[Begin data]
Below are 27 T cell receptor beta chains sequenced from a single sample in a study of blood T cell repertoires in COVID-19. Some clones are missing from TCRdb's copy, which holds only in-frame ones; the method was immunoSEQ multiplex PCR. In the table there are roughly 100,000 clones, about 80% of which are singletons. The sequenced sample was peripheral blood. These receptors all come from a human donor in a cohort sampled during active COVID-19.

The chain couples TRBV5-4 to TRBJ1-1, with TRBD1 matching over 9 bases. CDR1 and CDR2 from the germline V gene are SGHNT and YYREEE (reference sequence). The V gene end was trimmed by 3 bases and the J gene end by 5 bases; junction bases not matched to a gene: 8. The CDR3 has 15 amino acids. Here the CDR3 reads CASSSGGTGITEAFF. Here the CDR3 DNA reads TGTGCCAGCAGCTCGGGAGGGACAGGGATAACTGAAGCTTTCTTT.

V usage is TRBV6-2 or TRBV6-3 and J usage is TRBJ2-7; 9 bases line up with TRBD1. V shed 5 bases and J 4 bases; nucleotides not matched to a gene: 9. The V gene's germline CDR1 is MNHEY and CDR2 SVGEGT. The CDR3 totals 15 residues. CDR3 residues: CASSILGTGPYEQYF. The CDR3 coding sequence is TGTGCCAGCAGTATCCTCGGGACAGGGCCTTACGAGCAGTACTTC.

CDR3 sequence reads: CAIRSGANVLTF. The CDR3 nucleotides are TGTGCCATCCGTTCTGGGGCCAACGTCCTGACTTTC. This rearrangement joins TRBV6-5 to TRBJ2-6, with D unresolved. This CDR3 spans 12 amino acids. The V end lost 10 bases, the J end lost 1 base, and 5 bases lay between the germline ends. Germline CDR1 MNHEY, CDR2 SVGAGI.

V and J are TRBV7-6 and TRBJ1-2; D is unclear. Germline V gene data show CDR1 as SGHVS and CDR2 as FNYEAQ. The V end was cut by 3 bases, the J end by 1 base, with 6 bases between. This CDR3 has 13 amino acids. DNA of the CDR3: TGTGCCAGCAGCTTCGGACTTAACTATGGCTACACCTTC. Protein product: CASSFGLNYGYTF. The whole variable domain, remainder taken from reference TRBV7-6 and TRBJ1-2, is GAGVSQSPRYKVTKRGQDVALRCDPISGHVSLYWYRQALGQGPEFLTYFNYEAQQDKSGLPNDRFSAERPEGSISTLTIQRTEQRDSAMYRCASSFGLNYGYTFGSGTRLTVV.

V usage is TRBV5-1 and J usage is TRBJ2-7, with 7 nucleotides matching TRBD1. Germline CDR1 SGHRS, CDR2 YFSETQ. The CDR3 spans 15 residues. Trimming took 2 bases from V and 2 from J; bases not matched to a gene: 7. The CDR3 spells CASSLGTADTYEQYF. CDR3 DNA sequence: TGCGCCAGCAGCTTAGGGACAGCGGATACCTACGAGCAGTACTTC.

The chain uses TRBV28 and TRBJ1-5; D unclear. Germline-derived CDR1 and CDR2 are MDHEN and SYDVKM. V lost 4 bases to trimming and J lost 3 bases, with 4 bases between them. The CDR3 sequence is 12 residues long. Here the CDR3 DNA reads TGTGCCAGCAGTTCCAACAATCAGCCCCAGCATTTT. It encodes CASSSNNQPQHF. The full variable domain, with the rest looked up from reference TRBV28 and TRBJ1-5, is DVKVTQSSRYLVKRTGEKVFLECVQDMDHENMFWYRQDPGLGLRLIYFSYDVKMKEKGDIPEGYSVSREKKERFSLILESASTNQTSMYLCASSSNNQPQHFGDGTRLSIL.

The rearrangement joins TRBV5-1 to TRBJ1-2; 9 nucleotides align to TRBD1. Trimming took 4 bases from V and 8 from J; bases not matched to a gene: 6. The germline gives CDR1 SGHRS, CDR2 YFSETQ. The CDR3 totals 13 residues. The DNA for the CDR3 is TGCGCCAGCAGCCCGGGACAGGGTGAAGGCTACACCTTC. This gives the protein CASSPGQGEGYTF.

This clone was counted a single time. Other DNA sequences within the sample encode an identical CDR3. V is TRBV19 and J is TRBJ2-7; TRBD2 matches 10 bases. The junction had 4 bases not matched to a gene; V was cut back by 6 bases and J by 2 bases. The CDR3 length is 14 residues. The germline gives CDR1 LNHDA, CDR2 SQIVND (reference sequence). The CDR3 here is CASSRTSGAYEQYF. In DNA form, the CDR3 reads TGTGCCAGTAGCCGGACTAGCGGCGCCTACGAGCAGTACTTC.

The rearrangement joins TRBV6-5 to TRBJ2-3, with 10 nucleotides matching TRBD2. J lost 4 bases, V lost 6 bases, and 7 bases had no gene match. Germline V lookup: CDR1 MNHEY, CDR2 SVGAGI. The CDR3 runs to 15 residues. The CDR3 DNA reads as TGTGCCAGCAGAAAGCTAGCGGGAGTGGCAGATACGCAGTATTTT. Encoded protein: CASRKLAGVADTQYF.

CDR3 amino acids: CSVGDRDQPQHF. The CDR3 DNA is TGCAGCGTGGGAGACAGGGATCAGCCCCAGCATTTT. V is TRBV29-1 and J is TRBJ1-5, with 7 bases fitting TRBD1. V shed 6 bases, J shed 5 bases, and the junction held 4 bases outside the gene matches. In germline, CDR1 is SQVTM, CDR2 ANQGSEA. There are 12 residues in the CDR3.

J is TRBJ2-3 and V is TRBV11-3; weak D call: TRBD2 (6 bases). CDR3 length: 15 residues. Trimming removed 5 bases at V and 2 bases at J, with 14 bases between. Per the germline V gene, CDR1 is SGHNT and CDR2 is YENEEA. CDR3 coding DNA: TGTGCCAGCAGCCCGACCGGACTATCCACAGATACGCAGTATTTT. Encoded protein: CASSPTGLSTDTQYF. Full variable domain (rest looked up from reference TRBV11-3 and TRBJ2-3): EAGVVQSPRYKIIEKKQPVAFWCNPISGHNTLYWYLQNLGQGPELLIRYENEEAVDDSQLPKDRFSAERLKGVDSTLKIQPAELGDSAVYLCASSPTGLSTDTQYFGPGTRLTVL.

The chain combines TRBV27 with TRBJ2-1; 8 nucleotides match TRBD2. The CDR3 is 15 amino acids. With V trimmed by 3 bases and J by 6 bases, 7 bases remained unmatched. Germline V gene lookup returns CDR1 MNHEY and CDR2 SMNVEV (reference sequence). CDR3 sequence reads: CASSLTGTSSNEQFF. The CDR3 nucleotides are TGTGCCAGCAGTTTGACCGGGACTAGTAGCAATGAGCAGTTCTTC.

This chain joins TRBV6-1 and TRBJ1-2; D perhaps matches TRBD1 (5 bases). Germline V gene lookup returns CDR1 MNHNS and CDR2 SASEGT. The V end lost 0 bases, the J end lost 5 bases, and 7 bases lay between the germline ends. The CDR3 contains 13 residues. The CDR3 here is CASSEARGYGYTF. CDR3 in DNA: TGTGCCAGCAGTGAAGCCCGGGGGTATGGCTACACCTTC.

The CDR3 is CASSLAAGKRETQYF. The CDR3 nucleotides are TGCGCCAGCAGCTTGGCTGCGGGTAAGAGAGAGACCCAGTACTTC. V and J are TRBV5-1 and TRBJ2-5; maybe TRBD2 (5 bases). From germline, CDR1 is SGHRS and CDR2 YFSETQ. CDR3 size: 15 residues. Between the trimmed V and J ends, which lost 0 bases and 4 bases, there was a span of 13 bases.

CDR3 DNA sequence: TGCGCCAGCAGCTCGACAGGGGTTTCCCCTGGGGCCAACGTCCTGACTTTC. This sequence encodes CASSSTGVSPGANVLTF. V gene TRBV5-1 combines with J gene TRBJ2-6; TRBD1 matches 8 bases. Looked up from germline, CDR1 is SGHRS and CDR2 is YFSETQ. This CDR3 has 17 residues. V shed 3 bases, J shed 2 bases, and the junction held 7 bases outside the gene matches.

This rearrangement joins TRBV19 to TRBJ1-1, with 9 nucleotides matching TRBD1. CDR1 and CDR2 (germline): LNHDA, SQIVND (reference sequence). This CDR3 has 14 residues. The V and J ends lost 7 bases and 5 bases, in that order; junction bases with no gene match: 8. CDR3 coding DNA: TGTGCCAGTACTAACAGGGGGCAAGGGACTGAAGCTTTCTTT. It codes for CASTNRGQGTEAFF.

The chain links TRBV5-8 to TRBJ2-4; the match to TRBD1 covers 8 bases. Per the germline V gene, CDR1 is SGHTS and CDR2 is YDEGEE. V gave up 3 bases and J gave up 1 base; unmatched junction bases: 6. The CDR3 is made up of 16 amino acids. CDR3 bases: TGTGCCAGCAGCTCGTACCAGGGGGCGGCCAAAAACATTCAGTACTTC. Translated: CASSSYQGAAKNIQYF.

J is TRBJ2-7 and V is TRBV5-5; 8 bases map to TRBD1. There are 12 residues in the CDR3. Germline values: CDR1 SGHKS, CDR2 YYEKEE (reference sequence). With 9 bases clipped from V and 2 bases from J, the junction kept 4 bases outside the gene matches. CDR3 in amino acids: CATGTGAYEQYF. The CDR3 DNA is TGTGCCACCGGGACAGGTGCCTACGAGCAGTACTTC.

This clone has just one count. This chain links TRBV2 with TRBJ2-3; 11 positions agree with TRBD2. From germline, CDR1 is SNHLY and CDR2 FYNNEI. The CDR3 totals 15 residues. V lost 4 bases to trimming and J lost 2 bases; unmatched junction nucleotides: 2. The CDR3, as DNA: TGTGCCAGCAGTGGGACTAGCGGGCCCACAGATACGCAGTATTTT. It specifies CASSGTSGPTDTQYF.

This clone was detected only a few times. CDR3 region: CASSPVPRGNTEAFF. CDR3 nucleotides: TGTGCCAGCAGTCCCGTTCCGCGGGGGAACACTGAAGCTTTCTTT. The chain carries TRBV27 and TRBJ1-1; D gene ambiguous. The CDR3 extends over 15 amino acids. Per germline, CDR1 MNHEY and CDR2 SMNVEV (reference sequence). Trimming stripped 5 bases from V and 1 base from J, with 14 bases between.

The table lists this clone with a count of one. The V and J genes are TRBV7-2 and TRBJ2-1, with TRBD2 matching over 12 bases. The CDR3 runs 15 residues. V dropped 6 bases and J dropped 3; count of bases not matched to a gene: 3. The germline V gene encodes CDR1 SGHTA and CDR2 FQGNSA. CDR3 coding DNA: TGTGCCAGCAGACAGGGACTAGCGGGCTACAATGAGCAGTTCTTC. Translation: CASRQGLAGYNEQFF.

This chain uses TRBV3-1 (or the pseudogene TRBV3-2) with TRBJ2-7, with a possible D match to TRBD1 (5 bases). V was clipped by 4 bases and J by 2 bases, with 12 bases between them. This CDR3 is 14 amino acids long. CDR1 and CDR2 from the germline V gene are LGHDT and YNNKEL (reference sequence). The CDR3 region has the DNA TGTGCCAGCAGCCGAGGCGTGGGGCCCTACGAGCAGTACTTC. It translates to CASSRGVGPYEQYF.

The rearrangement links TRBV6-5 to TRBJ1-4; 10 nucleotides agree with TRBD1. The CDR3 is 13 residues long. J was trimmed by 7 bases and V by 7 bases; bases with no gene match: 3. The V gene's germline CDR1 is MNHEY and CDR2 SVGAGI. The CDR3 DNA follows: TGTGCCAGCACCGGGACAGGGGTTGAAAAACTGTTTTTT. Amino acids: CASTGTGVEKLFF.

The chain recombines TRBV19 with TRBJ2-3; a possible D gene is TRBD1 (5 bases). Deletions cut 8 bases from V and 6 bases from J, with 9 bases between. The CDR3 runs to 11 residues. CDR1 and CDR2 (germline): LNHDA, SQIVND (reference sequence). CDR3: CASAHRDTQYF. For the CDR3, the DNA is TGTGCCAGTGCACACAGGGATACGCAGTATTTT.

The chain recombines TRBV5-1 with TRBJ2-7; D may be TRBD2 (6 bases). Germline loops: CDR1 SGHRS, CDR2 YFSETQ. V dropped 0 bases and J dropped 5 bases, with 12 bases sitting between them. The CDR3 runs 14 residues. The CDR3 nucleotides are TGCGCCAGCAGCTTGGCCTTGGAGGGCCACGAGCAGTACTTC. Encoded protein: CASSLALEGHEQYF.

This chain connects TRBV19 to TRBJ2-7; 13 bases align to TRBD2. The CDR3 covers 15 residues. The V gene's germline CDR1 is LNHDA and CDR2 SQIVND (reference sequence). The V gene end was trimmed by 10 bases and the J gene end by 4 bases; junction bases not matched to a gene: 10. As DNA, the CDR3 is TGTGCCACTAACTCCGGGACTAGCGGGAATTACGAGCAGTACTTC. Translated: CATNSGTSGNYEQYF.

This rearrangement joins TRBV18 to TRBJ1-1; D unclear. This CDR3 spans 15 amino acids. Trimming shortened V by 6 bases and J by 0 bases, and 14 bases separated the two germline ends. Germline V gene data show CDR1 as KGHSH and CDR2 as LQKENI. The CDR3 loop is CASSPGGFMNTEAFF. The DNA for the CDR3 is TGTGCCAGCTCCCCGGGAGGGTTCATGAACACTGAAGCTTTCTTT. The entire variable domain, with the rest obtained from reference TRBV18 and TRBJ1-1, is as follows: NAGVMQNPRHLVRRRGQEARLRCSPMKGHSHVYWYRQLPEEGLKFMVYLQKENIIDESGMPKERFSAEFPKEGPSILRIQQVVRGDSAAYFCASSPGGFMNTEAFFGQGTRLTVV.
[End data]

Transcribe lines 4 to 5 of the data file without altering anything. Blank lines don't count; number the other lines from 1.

CDR3 sequence reads: CAIRSGANVLTF. The CDR3 nucleotides are TGTGCCATCCGTTCTGGGGCCAACGTCCTGACTTTC. This rearrangement joins TRBV6-5 to TRBJ2-6, with D unresolved. This CDR3 spans 12 amino acids. The V end lost 10 bases, the J end lost 1 base, and 5 bases lay between the germline ends. Germline CDR1 MNHEY, CDR2 SVGAGI.

V and J are TRBV7-6 and TRBJ1-2; D is unclear. Germline V gene data show CDR1 as SGHVS and CDR2 as FNYEAQ. The V end was cut by 3 bases, the J end by 1 base, with 6 bases between. This CDR3 has 13 amino acids. DNA of the CDR3: TGTGCCAGCAGCTTCGGACTTAACTATGGCTACACCTTC. Protein product: CASSFGLNYGYTF. The whole variable domain, remainder taken from reference TRBV7-6 and TRBJ1-2, is GAGVSQSPRYKVTKRGQDVALRCDPISGHVSLYWYRQALGQGPEFLTYFNYEAQQDKSGLPNDRFSAERPEGSISTLTIQRTEQRDSAMYRCASSFGLNYGYTFGSGTRLTVV.